Love Indian embroidery? Get a glimpse of the different styles
Blessed with a myriad of cultures, India is a land of diversity even when it comes to fashion. Art and crafts are one of the prized possessions of the country. One such craft is Indian embroidery—a variety of thread work done in Indian dresses and admired globally.
Due to its variety of regional cultures, there are specific embroideries that came up from different regions. For instance, Kantha work of Bengal, Chikankari of Lucknow or Zardosi from the Mughal era.
If you are fascinated by the stunning embroideries of India, let us introduce you to the most popular ones.
Just remember, the country boasts thousands of embroidery styles! We have handpicked a few that are most inspiring and popular.
This is a famous metal embroidery from Rajasthan often found on Indian wedding dresses. Gota is a strip of fine gold or silver ribbon woven in fabrics like chiffon, georgette, etc.
Artisans from various parts of Rajasthan are known to work with real Gota which is gold and silver stitching on wedding trousseau. If you want to feel like the ULTIMATE bride, go for a Gota-patti wedding lehenga!
Zari or Zardosi work
Zari work got its origin from the Mughal era in the 16th century. It comes from the Persian word “zari”, which means gold and “dosi” which means embroidery.
This embroidery was a mark of richness and opulence in India. However, the intricacies of the embroidery grew popular with time and it became more affordable with alternative gold-coloured thread work. Available on sarees, Anarkali suits, lehengas, dupattas, etc. Like A Diva, is known for its stunning zari embroidered Indian dresses.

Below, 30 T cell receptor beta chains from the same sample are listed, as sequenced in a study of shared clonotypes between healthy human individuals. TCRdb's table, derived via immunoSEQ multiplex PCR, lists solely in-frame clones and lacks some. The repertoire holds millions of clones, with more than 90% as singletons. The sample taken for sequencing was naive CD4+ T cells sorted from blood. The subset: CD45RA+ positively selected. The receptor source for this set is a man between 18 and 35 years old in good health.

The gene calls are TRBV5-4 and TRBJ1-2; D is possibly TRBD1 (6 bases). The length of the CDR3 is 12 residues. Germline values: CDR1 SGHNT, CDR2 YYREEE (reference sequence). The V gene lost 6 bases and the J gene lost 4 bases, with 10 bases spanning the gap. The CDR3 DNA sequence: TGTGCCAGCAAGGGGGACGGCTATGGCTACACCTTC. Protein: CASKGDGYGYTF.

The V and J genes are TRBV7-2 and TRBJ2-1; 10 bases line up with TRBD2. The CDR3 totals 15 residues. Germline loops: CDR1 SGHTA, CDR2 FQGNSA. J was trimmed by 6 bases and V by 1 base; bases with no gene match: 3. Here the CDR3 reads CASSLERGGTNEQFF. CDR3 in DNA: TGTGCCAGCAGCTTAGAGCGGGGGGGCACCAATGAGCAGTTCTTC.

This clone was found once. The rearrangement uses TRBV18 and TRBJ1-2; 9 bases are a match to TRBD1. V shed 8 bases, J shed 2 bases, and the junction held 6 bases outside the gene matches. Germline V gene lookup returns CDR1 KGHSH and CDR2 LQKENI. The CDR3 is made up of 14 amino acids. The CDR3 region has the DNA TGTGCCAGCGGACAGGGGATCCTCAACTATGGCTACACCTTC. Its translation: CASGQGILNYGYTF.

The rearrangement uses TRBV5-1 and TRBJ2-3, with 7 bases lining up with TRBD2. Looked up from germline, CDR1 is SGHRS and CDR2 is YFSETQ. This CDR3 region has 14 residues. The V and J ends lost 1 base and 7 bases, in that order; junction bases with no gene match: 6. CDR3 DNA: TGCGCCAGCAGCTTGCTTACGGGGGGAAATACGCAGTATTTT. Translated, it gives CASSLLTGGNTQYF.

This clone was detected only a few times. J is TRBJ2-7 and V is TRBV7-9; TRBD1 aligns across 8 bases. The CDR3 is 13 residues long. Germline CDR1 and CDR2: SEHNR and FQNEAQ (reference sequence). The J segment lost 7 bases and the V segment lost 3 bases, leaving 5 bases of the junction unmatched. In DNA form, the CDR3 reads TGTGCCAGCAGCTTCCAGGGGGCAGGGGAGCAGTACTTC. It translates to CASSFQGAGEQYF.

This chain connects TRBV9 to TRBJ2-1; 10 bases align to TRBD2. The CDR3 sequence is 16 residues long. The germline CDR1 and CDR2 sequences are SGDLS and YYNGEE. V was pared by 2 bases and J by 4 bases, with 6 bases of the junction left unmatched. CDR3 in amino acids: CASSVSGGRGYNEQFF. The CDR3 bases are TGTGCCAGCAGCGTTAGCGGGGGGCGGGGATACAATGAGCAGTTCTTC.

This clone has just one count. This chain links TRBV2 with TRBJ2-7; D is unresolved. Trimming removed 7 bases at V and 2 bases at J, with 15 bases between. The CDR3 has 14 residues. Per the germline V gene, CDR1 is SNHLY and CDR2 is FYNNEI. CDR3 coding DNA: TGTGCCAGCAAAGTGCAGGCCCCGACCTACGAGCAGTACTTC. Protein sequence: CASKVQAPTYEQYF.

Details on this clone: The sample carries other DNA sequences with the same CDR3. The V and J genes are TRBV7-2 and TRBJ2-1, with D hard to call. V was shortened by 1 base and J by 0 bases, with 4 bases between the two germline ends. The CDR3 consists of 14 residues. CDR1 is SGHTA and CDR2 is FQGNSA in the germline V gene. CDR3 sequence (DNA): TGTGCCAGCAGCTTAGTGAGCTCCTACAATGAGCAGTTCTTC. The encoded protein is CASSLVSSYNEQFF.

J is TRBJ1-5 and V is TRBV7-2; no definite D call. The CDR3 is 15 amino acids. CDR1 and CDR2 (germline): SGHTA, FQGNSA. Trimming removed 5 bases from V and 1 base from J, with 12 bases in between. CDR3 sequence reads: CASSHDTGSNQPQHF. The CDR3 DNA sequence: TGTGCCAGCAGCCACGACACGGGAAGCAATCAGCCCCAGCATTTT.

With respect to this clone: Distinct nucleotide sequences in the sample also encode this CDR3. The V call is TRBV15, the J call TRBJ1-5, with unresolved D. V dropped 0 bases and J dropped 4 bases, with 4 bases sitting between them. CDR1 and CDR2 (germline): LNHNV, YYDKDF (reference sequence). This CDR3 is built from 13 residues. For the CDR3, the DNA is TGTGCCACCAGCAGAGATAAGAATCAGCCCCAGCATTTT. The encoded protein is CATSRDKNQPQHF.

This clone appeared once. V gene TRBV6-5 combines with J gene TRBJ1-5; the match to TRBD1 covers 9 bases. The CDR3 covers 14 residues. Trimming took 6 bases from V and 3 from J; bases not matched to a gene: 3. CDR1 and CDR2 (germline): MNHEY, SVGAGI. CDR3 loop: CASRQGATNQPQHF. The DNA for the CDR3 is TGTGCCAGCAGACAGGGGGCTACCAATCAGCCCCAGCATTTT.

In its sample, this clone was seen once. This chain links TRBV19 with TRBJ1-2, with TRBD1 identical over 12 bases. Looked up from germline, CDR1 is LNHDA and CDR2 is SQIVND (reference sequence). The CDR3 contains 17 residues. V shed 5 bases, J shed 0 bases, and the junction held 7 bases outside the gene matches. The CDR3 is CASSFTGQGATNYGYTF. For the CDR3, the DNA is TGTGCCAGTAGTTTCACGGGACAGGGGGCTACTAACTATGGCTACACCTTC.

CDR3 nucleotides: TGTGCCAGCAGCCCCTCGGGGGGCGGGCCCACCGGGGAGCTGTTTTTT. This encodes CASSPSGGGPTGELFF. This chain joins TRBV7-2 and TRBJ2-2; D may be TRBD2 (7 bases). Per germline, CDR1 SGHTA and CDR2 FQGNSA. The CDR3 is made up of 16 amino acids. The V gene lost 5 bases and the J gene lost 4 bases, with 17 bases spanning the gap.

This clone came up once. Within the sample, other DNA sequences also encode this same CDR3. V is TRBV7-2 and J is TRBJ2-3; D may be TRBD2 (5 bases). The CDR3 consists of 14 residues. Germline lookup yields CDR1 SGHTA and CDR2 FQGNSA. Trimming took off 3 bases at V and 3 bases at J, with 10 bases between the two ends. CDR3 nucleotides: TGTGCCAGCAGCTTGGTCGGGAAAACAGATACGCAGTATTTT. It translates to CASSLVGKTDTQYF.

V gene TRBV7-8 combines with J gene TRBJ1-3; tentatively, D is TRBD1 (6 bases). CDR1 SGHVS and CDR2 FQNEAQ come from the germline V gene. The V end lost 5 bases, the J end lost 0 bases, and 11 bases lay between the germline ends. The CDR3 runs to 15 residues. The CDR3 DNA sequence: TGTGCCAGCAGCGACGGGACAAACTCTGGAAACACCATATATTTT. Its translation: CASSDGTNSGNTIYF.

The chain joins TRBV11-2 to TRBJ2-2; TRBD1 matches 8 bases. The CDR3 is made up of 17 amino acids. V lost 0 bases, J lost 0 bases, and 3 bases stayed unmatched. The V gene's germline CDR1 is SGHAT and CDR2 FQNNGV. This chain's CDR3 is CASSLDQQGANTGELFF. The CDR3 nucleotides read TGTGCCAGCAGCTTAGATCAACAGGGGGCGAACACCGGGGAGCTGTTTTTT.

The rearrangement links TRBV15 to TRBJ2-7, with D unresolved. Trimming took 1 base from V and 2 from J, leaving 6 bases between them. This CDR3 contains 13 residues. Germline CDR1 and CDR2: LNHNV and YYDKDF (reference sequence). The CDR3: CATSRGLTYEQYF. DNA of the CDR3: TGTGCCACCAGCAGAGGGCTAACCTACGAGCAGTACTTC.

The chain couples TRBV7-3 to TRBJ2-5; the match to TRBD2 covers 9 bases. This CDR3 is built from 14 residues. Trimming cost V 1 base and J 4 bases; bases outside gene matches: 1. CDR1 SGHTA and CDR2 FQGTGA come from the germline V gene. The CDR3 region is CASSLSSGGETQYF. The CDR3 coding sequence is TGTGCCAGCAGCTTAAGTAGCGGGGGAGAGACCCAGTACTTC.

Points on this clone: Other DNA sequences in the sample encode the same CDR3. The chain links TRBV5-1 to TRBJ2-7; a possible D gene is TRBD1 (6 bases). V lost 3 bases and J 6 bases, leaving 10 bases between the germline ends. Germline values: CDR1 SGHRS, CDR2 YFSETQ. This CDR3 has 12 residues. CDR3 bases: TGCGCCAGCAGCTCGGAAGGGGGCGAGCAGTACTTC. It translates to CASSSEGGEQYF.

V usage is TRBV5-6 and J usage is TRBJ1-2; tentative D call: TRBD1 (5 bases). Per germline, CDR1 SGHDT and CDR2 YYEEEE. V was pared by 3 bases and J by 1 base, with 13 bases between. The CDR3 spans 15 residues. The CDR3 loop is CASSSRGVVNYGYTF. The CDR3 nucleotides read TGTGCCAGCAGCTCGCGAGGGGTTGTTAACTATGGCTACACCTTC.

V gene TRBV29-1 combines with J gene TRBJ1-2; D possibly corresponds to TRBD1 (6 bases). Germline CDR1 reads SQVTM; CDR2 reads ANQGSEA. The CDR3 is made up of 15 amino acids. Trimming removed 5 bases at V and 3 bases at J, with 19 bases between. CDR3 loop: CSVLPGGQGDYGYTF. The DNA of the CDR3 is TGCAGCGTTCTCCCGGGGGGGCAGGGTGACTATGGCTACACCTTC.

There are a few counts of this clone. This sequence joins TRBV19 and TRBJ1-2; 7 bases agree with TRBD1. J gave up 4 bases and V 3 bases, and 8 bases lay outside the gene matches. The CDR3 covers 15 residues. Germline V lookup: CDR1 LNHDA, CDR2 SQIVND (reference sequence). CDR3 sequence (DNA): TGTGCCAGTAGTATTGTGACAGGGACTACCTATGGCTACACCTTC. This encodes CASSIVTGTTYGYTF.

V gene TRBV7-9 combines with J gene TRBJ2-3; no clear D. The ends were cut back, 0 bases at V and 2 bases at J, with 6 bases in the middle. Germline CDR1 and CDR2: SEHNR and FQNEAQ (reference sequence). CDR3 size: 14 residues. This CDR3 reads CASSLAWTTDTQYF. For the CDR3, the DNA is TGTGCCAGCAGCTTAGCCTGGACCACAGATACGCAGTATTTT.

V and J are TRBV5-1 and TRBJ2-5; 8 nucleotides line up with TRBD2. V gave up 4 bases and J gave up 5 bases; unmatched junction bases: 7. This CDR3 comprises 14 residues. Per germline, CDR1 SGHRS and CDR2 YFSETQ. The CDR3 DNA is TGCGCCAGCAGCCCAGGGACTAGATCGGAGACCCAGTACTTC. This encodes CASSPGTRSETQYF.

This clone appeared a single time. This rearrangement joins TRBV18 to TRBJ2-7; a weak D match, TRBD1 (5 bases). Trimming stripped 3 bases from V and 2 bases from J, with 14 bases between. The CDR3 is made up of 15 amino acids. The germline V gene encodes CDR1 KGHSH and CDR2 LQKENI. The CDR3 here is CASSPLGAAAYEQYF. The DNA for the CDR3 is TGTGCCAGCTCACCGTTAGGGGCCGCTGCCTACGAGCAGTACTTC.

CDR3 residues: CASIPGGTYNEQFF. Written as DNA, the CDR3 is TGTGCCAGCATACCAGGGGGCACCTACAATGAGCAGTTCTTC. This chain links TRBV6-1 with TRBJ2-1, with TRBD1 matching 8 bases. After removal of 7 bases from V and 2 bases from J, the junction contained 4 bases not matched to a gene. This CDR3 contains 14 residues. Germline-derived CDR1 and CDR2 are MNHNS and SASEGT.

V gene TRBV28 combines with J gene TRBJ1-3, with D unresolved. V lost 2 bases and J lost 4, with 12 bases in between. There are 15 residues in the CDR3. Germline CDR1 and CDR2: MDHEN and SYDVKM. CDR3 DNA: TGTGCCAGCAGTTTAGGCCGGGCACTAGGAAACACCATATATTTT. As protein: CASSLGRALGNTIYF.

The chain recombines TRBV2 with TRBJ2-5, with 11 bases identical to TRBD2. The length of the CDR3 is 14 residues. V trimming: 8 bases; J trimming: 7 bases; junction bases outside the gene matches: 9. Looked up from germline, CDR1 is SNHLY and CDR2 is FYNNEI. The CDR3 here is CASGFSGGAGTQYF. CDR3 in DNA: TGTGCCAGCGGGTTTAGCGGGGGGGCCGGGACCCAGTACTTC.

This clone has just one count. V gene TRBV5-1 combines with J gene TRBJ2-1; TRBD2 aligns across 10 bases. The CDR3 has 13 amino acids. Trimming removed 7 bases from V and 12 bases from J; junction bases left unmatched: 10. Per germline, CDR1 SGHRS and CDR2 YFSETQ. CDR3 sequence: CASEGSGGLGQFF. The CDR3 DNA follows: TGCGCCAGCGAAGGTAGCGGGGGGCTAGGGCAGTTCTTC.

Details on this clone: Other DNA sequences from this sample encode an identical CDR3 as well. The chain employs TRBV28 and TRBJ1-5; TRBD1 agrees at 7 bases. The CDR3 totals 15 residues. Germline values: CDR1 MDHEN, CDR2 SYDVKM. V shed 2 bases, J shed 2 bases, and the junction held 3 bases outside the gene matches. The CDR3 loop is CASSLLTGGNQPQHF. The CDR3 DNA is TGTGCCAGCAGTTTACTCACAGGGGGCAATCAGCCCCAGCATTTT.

One of the traditional Resham embroidery styles practised in West Bengal and parts of Orissa, Kantha is the definition of subtle richness. Done on suits, dupattas and sarees, this embroidery is practised by rural women.
Kantha work is done by stitching on the cloth, giving it a wavy effect. Usually done on cotton or silk, this embroidery is characterised by motifs of birds, flowers, animals and other forms of nature.
This is one of the most distinctive and easily identifiable embroidery styles of India. Derived from its sources of origin in the Kutch region of Gujarat, this embroidery uses bright coloured threads, extensive mirror work, beads and very intricate thread work all over the fabric.
Unlike the subtle Chikankari or Kantha, Kutchi embroidery is known for its elaborate pattern and bright colours. Motifs and designs are usually inspired by Mughal and Persian art with a lot of romantic themes. Mirrors are an inherent part of this embroidery form making the fabrics gleam in the light.
Another popular form of Resham embroidery, Chikankari originated in Lucknow. Mainly crafted on lighter fabrics like cotton, linen and chiffon, this embroidery is known for its elegance.
This embroidery style is often believed to have been introduced by Jahangir’s wife, Nur Jahan. A ‘chikan’ piece is created by block printing and then stitched using the pattern. Later, when the stitching is complete, the cloth is washed to remove any traces of print. The colours of Chikankari are very soothing, ranging from white threads to pastel shades of silk threads.
This Kashmiri style embroidery is a speciality of the region. Created in fine thread work with a concentric circle or ring stitch, this whole embroidery is done using a long needle called crewel.
Usually, flower patterns are done on silk, Tussar fabric—this embroidery was a favourite of the royals. Apart from Indian dresses, this art form is also seen in carpets, shawls and bedsheets.
The name derives from the words “Phul” meaning flower and “kari” meaning work. Originated from the rural areas of Punjab and Haryana, this Resham embroidery is a must-have for a Punjabi bride during the pheras!
Fabrics like georgette, chiffon, silk and cotton are preferred for this thread work. There are usually no gaps in between the designs. Apart from flowers, geometric patterns are also common in Phulkari.
We hope, you now have an idea about the amazing embroidery work often seen in Indian dresses. Which one do you like the best? Let us know in the comments below!